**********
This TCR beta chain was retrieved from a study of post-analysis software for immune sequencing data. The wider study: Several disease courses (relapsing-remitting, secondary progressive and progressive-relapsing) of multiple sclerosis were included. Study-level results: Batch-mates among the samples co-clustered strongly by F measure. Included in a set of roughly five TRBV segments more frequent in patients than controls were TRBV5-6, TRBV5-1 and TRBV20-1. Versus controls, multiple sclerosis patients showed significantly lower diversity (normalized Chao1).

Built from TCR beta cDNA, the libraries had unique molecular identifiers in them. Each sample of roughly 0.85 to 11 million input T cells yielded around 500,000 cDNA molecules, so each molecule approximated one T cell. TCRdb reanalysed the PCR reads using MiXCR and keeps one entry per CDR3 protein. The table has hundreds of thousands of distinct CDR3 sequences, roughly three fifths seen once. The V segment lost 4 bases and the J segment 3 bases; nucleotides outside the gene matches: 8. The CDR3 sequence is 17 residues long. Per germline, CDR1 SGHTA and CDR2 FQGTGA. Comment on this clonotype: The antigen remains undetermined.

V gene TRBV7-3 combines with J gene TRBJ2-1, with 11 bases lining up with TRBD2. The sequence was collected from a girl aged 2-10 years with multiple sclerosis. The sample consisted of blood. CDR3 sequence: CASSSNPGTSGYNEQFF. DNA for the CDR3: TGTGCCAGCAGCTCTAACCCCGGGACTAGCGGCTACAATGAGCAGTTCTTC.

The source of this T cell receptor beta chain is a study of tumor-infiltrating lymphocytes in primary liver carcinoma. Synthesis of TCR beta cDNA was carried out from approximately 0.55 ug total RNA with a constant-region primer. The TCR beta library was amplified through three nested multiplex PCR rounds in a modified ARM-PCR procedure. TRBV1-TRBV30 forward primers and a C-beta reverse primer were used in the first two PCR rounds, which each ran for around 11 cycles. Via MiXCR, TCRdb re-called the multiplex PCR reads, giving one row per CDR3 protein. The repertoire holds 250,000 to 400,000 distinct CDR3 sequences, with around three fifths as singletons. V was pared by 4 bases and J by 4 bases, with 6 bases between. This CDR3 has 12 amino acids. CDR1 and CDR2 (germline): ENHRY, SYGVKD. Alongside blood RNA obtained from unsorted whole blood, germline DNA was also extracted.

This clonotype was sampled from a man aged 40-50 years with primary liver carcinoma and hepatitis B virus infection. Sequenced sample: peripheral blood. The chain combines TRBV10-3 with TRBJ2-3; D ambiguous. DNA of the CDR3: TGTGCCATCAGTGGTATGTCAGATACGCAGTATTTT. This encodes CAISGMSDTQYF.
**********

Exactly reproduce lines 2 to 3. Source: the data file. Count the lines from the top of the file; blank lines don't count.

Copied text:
Built from TCR beta cDNA, the libraries had unique molecular identifiers in them. Each sample of roughly 0.85 to 11 million input T cells yielded around 500,000 cDNA molecules, so each molecule approximated one T cell. TCRdb reanalysed the PCR reads using MiXCR and keeps one entry per CDR3 protein. The table has hundreds of thousands of distinct CDR3 sequences, roughly three fifths seen once. The V segment lost 4 bases and the J segment 3 bases; nucleotides outside the gene matches: 8. The CDR3 sequence is 17 residues long. Per germline, CDR1 SGHTA and CDR2 FQGTGA. Comment on this clonotype: The antigen remains undetermined.

V gene TRBV7-3 combines with J gene TRBJ2-1, with 11 bases lining up with TRBD2. The sequence was collected from a girl aged 2-10 years with multiple sclerosis. The sample consisted of blood. CDR3 sequence: CASSSNPGTSGYNEQFF. DNA for the CDR3: TGTGCCAGCAGCTCTAACCCCGGGACTAGCGGCTACAATGAGCAGTTCTTC.